Thursday, April 27

Slayage Verbage

Slayage, the International Online Journal of Buffy Studies(!*), pointed me to the Buffy Studies Bibliography, where I discovered this essay about how Willow, the middle Scooby child, is somehow not all grown up yet. (I wonder if this really explains everything post-Tara, including Kennedy--but that's another matter). Here's a paragraph from the essay from Jes Battis about Willow as Hybrid/Hero:
Like all serial shows, Buffy relies upon the concept of sameness. Unlike most serials, it constantly calls this sameness into question, challenging its own programmed structure as a media vehicle that must obey certain popular themes—it may obey them, but not transparently, and not without visual and narrative resistance. Umberto Eco’s description of the serial as a constant narrative that gives the illusion of change, and within which “the secondary characters must give the impression that [their] new story is different from the preceding ones, while in fact the narrative scheme does not change" (Eco, Limits 86), is both applicable to and resisted by Buffy. Repetition gives a show emotional currency with its audience, for by rehashing the same scenarios, it “consoles us (the consumer), because it rewards our ability to foresee: we are happy because we discover our own ability to guess what will happen” (86). And in this sense Buffy conforms to Eco’s model, for every season presents us with the same core group of characters (Buffy, Willow and Xander) who are visited by alternating supporters (Anya, Oz, Riley) detractors (Adam, Glory, and most recently the First Evil) and ambivalent characters like Spike, who straddle the line between protagonist/antagonist in ways that continually disrupt the audience’s perceptions.
I'm a movie and film geek. I'm also a regular school geek, but not like that. I mean it's one thing to enjoy watching Buffy and turn it into something more, uh, academic. But this almost convinces me about Barako Cafe's observation that the academe breeds bad writing. Here's more:
Extra-textual ramifications aside, it is Tara’s death that fragments Willow’s already-compromised identity beyond repair, causing her to become wholly subsumed and embodied by magic. At first her goal is simple—kill Warren, who is directly responsible for the shooting, and also his friends Jonathan and Andrew, who are guilty by association. But after her first kill—a gruesome act of disembodiment, in which Warren is actually flayed—Willow’s plans grow more abstract. While supposedly pursuing Andrew and Jonathan, she spends most of her time challenging and subverting her surrogate family—the Scoobies—by excavating their fears and undermining their accomplishments. (6019; 21; 22). Willow does not need magic to do this. Magic gives her the voice, the confidence, but it is through ordinary speech acts that she violates and tears down her friends. This psychic battle culminates in a physical one with Giles—whom she accuses of being "under the delusion that you [are] still relevant here"—wherein she brings him close to death, and extracts the magical power that he has ‘borrowed’ from a Coven; the power allegedly meant to contain her (Buffy 6022). This confrontation will ironically be recast as a teacher/student relationship in Lessons (7001), as Giles attempts to teach Willow focus and control over her power. The rhetoric that he employs, however, is merely a positive, slightly Gaian spin on what Willow has already enunciated: "I am the magic." Giles can never truly teach her what this ambivalent relationship means, how it must be maintained, or how it will transform her.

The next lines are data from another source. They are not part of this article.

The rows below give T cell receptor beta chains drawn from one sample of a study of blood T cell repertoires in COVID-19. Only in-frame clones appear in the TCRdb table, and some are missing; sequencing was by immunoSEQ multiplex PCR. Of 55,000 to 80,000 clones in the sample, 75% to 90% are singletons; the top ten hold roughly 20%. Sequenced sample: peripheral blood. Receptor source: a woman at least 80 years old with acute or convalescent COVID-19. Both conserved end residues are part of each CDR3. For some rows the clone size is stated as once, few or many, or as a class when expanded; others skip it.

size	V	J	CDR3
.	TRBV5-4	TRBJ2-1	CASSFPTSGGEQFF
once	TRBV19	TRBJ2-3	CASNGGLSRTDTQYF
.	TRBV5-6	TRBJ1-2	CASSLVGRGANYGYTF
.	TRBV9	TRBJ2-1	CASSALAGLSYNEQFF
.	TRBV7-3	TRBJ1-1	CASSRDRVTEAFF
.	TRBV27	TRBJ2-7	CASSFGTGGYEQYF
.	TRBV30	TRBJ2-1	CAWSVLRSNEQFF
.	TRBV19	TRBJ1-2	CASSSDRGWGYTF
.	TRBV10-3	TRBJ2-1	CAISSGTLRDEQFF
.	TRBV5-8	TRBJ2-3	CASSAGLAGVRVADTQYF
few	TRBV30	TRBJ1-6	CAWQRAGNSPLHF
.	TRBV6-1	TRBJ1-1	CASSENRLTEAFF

And the paragraphs I cited are more or less "tame" and still easily understood. What more the real hardcore subject-position-the-other-

*Notice how I like using "!" a lot these days. Haha.

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